Ask the Expert: How Collision Repairers Can Protect Themselves When Subletting
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When in Doubt … Sub It Out!

I have a repair where the responsible insurer has refused to provide for sublet charges, saying that they aren’t responsible if we can’t perform the function. How should I respond?


Barrett has authored numerous industry trade journal/magazine articles, including several cover stories for BodyShop Business. Having grown up in a family-owned collision repair business and owner/operator of two successful collision repair facilities, his ongoing efforts as industry speaker and repairer coach-consultant are geared toward educating professionals and consumers to achieve equally successful resolutions to automotive-related property damage issues. Such issues include proper and thorough repair, reasonable repair profitability for repairers as well as equitable claim settlements for both claimants and the responsible/paying parties. ADE offers numerous professional services nationwide.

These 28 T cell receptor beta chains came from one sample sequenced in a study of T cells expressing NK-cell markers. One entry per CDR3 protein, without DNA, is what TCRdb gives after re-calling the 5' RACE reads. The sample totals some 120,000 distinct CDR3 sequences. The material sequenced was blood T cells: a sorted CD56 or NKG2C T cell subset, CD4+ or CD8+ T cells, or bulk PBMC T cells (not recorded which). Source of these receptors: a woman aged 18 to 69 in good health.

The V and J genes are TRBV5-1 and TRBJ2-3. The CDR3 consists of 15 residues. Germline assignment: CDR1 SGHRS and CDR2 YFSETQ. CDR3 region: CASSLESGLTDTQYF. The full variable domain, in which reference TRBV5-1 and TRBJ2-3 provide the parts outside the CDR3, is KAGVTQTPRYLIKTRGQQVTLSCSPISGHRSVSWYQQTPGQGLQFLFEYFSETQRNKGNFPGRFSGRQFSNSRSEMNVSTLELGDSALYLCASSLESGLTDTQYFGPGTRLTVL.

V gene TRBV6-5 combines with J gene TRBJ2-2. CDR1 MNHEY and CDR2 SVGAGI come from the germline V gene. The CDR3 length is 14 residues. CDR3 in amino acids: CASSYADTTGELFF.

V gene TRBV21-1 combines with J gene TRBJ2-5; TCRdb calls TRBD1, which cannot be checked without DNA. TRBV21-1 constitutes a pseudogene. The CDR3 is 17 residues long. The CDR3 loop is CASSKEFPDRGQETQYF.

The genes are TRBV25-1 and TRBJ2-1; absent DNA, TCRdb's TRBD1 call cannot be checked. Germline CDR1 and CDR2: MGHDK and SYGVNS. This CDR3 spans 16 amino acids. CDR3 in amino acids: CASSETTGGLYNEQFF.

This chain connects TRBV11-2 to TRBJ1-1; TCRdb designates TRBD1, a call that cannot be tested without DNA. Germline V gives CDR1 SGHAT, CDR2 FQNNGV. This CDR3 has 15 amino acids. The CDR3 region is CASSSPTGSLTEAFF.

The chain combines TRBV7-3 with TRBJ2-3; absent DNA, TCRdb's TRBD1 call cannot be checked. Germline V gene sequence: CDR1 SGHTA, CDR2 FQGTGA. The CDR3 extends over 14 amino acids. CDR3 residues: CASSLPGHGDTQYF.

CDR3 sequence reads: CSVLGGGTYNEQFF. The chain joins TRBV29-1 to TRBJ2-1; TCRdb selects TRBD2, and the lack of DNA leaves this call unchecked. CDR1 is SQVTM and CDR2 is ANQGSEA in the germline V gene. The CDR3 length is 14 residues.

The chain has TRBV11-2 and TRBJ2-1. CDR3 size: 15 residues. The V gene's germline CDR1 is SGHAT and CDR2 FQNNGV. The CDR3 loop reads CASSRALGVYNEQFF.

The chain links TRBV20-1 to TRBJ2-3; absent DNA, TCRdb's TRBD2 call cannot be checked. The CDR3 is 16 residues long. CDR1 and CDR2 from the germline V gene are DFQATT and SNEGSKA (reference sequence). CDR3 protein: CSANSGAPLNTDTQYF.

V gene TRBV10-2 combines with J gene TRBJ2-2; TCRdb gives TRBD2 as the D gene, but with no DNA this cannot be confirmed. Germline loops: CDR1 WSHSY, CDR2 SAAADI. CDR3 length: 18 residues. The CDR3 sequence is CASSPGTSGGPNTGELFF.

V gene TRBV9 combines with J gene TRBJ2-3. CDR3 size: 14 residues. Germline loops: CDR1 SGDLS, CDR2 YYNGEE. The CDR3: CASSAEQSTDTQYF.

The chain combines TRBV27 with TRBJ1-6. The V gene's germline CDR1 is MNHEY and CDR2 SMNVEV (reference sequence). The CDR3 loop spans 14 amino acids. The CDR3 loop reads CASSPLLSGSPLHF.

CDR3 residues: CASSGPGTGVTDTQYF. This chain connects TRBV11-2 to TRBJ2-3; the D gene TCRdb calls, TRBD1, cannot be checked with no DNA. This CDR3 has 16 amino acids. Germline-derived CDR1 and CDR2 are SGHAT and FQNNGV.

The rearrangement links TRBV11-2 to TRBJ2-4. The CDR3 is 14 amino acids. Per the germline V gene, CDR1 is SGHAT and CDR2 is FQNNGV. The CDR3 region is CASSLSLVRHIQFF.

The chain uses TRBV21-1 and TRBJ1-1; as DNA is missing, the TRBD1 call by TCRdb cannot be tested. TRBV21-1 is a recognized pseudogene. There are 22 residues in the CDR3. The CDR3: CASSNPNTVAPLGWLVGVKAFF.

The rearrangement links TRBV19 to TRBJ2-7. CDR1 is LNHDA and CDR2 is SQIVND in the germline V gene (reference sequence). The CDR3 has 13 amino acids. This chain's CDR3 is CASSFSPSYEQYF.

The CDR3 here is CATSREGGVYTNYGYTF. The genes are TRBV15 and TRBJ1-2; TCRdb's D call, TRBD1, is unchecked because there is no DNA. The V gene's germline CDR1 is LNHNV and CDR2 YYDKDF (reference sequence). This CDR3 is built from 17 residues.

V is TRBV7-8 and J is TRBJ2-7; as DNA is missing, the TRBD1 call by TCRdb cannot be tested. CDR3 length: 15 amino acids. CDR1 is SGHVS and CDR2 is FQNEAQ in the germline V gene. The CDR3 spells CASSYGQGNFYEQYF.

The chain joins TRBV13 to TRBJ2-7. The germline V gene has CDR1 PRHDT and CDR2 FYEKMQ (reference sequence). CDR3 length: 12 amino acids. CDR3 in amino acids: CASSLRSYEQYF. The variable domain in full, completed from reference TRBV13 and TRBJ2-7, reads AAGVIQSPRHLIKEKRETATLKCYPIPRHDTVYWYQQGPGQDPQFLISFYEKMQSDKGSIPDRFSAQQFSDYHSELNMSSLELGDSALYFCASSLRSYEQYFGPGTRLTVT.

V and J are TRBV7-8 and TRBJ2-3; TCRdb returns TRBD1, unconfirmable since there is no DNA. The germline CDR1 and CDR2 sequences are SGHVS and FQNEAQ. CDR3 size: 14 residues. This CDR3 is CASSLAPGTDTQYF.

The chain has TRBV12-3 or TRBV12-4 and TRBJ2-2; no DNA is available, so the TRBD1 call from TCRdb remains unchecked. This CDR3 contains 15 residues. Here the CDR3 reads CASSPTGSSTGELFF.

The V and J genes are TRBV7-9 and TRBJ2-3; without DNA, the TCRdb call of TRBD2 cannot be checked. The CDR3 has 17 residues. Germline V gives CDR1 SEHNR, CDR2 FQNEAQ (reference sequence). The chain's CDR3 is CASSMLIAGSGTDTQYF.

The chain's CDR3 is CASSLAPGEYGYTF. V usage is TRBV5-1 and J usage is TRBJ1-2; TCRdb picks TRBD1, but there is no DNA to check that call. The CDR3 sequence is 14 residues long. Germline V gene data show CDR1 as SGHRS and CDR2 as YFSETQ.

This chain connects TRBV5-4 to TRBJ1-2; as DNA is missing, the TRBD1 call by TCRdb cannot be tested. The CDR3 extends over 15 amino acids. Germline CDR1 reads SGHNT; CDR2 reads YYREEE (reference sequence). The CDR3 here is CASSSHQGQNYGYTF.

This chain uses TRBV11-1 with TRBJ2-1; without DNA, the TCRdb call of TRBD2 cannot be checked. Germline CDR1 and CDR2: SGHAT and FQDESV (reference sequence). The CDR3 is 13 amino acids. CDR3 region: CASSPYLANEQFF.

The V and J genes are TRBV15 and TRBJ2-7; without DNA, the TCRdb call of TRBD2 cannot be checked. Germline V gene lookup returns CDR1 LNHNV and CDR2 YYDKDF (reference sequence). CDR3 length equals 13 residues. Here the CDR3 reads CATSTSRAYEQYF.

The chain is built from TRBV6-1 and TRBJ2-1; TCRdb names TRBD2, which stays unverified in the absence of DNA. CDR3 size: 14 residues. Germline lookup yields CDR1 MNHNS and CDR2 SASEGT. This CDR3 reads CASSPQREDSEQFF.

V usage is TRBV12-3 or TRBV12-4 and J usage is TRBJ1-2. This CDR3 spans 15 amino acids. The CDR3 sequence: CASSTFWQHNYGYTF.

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Q: I have a repair where the responsible insurer has refused to provide for sublet charges, saying that they aren’t responsible if we can’t perform the function. How should I respond?

A: First, as I’ve stated many times before, as an independent repairer, it’s important to remember that you work for your customer (the person who signed your repair order), not for the insurer. As such, you’re not charging the insurer for your services; you’re billing your customer. If the insurer has a problem with your charges, after they attempt to negotiate a lower settlement (the reason they’re called “adjusters”), they should take it up with your customer.


As for the insurer’s position and argument, it has no basis, as I illustrated in my “Ask The Expert” column in the June 2017 issue of BodyShop Business.

Sub It Out